After a weekend of playing the beta – find out what we thought!
My first real run-in with Guild Wars 2 came at San Diego Comic Con 2011, where visitors to the ArenaNet booth were able to score 45m of playtime. I chose to play the Norn starter area and the time flew by, leaving me with a very strong impression that this was an MMORPG I was going to get excited about. Having spent the past weekend playing in the Norn, Charr and Human lands, my overall opinion hasn’t changed at all – but now I’ve been able to have a look at some of the game in more detail.For those who’ve not heard of Guild Wars 2, it’s a massively multiplayer online roleplaying game (MMORPG), set in a fantasy universe of multiple races from the fierce cat-like Charr to the plant-evolved Sylvari. Players choose race and class and set off into the world to fulfil their character’s destiny and stop along the way to explore, craft, socialise and kill things!The first impression of the game is how lush and beautiful the pre-renders are. Character selection menus offer a good level of customisation, being able to pick from body height and shape before picking eye, nose, chin and brow details. You can even dye your character’s starting armour, which is a really appreciated customisation touch, and I had a lot of fun picking exactly how I wanted to go into the world. What it really means, on a fixed sized server, where everyone is choosing from the same five races and same eight character classes, you can still feel unique.Once you’re happy with how your character looks, you’re then taken through a little questionnaire about important events in their life, important items to them – each choice will affect your personal story quests. For example, my first human character was of noble origin, and her story started at a posh neighbourhood party which got disrupted. My second human character was of lesser stock and spent a lot of time helping extricate her childhood friend from an unsavoury bunch of vagabonds. This had nothing to do with my class choice, which is often where games make these differences, but it was all down to choices I’d made in creation. Why is this important? Again, it gives players a way to feel connected and different from others of the same race and class, and also it’s a great talking point, both in-character and in real life, depending on how much of a role-player you are within the game.Every character starts with only one skill and through using it you unlock further skills, up to five, which is conveniently what you have space for on the skill bar. It sounds restrictive compared to MMORPGs with 3-4 bars’ worth of skills, but actually it’s a breath of fresh air, and also the skillset you have and that you’re unlocking are dependent on the weapon you have in hand. My engineer started with a pistol and then two pistols, when I’d unlocked all five skills relating to those weapons, I quickly bought a rifle and had a lot of fun learning the more punchy skills that weapon afforded me. And when you go underwater, every character has breathing apparatus to let them just swim and get on with things, you also switch to a different weapon, such as a harpoon or even better, a harpoon gun! Did I have fun shooting barracudas? Of course I did!! Different skills via different weapons may not be entirely intuitive to regular MMORPG players, but it’s something that was easy to get the hang of once I paused to read all the tooltips the game afforded. As you level up you also eventually acquire skill and trait points which you can use to further increase stats or skills and you can choose to buy a few cheap ones, or save up your points for the more expensive options. Crafting is one of those things in an MMORPG that people tend to either love or avoid, and I definitely wanted to give it a go, even though in a short space of time I didn’t get very far with the system. It reminded me somewhat of crafting in both Vanguard and Minecraft. First of all you can use salvage kits to gain components from items that drop (robes to cloth, bows to wood, for example). You refine the base components into planks, ingots, etc and then you can place up to four of these into boxes to try and learn a recipe and item from them. I successfully made an earring from a copper setting and an amber stone (gathered from wood-cutting activities) and was delighted with it. It’s looking like a complex enough system to really excite hardened crafters, while not being too off-putting to those who usually avoid these skills. Wood, ore, plants are gatherable by anyone, regardless of craft skill – from what I could tell. I picked jeweller and certainly picked onions, cut down trees and mined ore myself. You also didn’t need gathering or crafting tools which is another example of the slickness of the game.The game has definitely drawn from some of the best ideas from recent MMORPGs. Like Warhammer Online and Rift, there are ‘public quests’ – or ‘events’ as they’re referred to in Guild Wars 2. When roaming the countryside or on your way to a story quest that’s marked on the map, you will often see the message come up on screen that ‘an event has started’, and on your quest bar at the right-hand side of the screen there will be a quest that’s popped up to tell you what this event entails. I’ve helped farmers by feeding cows and watering corn, petted baby snow leopards while transformed into a snow leopard, fought bad guys, gathered eggs, fixed water pipes. What is special about these events is that they are carried out by anyone in the area, whether grouped or not, and by participating you receive experience and karma points, as well as cash. The Trading Post is awesome, you can search for items, it will automatically show you the most popular on the Trading Post. You can place orders for things, as well as searching for them, and when you’re selling you can choose to ‘meet highest bigger’ or ‘match lowest seller’. Again, it’s a very slick implementation of something we’re accustomed to in these kinds of games. I briefly checked out the player vs player mechanics, though I didn’t have as much time as I’d have liked with them. It was definitely simple to hop into a PvP match through my character menu. The matches I played were simple to understand – capture and defend objectives with your team (either red or blue). Instead of taking your actual character as it stands, you take a level 80 version of your character, with skills and gear to match. What this does is level the PvP playing field – no grinding for gear but relying on player and team skill. As it was a beta, the matches I was playing were all quite chaotically fun, and hey, I got to man a trebuchet! But from what I did see, and the PvP I’ve played in other MMORPGs, Guild Wars 2 is setting up an interesting system that could be used for competitive matches as well as casual dabbling. One thing to note is that there is a mechanic for entering ‘the mists’, where you can take a breather and examine your level 80 skills and traits, and test them out on targets, before you go into a ‘live’ match. My over-riding take-out from playing a weekend of Guild Wars 2 as it currently stands is that ArenaNet have removed a lot of the little niggling annoyances that have become standard in MMORPGs. You can access mail from anywhere in the game by using your mail icon. You can buy and sell on the Trading Post (auction house) from anywhere also. You may run short of bag space, but you don’t seem to need too many items that you just carry around for no reason. When my Norn character had a book written about her, I didn’t have to carry it around, I could just read it and add it to my ‘collections’ – something I didn’t get a chance to properly explore, but which reminded me a lot of systems in Everquest 2 and Rift. I didn’t get to experience every aspect of Guild Wars 2. I couldn’t even play non-stop for much of the weekend, but I did play several characters through starter zones and checked out every element of the game I thought warranted a look. Guild Wars 2 is definitely a game of interest. The hype for it is building in intensity, and, on current form, I don’t expect Guild Wars 2 will disappoint in delivering a solid, enjoyable and somewhat different MMORPG experience. If you want to read more about Guild Wars 2, I’d suggest starting with ArenaNet’s FAQ and following up on the Guild Wars 2 Wiki.Guild Wars 2 will be available for pre-purchase on April 10th. Any pre-purchase will include access to beta weekend events and a 3-day headstart when the game goes live. The game is subscription-free once purchased.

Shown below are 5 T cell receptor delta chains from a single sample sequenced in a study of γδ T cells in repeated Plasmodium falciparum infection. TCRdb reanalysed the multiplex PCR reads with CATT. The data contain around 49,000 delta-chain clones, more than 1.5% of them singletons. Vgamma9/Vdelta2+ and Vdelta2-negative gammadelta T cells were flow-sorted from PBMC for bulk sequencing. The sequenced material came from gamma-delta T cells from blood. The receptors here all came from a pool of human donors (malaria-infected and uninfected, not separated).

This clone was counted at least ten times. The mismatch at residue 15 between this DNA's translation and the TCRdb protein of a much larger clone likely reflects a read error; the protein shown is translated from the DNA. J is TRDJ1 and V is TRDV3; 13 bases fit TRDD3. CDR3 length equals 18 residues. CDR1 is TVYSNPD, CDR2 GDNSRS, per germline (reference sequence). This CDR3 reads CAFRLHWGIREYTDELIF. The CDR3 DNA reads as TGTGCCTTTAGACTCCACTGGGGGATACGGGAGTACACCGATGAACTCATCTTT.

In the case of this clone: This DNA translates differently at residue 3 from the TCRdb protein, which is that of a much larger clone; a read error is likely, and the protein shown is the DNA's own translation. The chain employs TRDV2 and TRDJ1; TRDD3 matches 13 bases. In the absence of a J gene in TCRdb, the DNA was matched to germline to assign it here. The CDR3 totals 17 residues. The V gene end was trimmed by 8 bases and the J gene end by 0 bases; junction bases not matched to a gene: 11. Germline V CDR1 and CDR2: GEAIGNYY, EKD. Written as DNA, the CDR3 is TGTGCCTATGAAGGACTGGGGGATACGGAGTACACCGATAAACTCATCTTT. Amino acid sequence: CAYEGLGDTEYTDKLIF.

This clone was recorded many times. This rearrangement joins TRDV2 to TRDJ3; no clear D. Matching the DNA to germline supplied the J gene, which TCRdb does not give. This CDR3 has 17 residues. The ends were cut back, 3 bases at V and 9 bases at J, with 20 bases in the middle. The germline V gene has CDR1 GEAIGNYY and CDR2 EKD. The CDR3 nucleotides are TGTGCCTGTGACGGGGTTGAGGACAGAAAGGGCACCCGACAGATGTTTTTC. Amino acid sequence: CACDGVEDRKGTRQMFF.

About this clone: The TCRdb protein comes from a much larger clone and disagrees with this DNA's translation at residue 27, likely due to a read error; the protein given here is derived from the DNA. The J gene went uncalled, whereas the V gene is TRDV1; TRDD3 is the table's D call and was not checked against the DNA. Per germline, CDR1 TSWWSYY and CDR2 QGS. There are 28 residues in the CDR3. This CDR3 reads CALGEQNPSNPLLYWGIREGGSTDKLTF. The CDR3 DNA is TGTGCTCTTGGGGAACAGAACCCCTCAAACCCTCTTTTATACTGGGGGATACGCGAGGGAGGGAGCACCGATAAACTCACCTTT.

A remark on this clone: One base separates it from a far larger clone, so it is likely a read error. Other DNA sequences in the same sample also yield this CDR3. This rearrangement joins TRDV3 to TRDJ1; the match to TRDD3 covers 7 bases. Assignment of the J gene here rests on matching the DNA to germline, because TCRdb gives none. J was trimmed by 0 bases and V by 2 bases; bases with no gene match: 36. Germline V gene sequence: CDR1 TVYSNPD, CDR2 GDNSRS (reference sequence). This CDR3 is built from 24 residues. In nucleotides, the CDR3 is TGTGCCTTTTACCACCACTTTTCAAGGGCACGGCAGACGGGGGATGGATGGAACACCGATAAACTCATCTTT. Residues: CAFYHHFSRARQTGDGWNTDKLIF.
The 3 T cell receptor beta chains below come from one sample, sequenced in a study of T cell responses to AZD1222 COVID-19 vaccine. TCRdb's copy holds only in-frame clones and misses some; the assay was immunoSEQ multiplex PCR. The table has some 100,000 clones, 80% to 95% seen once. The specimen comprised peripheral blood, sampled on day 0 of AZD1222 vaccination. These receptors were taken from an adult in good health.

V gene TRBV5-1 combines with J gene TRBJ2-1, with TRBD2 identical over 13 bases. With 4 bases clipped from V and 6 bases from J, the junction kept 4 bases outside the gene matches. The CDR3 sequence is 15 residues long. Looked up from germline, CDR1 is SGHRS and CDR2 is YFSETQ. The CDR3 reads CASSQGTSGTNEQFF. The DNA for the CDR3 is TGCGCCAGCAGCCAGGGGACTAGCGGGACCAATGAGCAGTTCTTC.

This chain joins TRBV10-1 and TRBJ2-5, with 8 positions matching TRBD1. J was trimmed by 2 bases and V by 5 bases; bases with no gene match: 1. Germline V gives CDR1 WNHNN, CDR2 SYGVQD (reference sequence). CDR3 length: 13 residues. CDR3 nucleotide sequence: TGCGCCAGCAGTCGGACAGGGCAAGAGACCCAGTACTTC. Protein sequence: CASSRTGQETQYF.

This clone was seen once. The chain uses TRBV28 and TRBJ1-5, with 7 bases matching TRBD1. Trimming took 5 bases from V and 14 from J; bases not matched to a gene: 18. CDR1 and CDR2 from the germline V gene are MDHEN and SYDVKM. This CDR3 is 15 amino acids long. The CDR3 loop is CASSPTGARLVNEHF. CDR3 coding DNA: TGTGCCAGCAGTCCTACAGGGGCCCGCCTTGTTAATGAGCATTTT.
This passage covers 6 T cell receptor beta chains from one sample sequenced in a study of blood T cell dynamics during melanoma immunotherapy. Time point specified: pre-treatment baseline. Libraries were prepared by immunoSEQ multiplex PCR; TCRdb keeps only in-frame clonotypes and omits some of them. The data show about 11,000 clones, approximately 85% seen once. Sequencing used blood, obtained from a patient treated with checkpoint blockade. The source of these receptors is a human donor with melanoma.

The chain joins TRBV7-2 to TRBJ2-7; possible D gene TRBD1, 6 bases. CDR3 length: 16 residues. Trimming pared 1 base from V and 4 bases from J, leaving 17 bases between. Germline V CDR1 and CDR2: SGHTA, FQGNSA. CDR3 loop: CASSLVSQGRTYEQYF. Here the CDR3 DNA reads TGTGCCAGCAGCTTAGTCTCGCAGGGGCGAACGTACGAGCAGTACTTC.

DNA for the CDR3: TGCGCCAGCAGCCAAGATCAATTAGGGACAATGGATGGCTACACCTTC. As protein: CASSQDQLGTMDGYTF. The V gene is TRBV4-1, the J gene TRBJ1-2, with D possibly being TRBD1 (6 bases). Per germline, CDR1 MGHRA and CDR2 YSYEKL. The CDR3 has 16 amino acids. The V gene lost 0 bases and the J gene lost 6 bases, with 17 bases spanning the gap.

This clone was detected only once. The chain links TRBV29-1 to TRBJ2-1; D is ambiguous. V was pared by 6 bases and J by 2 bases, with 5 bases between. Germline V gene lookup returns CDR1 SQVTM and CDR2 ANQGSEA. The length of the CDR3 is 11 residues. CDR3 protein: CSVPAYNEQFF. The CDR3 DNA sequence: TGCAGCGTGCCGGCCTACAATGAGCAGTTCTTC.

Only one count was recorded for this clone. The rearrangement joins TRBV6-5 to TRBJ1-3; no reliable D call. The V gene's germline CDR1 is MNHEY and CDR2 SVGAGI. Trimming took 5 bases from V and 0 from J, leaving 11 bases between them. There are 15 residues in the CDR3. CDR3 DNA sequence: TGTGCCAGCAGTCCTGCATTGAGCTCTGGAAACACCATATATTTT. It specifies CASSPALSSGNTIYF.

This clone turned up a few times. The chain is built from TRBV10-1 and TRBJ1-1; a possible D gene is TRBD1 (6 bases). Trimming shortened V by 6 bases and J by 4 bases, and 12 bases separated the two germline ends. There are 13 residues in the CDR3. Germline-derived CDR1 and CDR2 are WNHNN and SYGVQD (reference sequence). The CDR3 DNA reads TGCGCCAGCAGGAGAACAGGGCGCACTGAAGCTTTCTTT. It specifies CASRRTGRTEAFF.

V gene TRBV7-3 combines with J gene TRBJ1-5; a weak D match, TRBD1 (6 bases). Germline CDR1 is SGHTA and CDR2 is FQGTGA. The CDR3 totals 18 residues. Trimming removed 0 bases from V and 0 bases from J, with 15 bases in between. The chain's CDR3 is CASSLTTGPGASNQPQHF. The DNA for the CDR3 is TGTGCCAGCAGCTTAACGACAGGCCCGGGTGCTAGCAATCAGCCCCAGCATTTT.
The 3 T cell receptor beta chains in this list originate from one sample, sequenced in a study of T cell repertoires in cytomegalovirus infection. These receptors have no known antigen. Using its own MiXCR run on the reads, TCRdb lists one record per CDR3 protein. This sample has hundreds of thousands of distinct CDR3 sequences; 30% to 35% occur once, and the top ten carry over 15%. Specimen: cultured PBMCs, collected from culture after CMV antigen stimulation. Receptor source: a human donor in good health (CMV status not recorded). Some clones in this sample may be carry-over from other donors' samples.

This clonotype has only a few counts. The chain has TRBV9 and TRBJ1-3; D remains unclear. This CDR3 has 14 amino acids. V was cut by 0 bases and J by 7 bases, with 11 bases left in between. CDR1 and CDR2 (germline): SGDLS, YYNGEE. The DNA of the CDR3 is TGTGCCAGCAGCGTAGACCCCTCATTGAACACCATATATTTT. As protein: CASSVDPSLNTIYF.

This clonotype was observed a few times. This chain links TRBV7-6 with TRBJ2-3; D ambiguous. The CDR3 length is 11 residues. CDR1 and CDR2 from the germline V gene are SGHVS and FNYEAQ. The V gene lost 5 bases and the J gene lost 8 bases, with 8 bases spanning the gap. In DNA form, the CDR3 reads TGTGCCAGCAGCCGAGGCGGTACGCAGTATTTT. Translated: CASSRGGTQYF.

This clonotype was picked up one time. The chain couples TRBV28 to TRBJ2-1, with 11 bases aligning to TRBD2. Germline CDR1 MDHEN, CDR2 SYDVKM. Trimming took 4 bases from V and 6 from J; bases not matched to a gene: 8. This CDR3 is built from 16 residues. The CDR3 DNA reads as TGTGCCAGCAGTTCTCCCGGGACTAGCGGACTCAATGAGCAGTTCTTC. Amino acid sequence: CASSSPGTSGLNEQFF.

Evercade announce their first Bitmap Brothers collection
Continue the conversation over on The Digital Fix Forum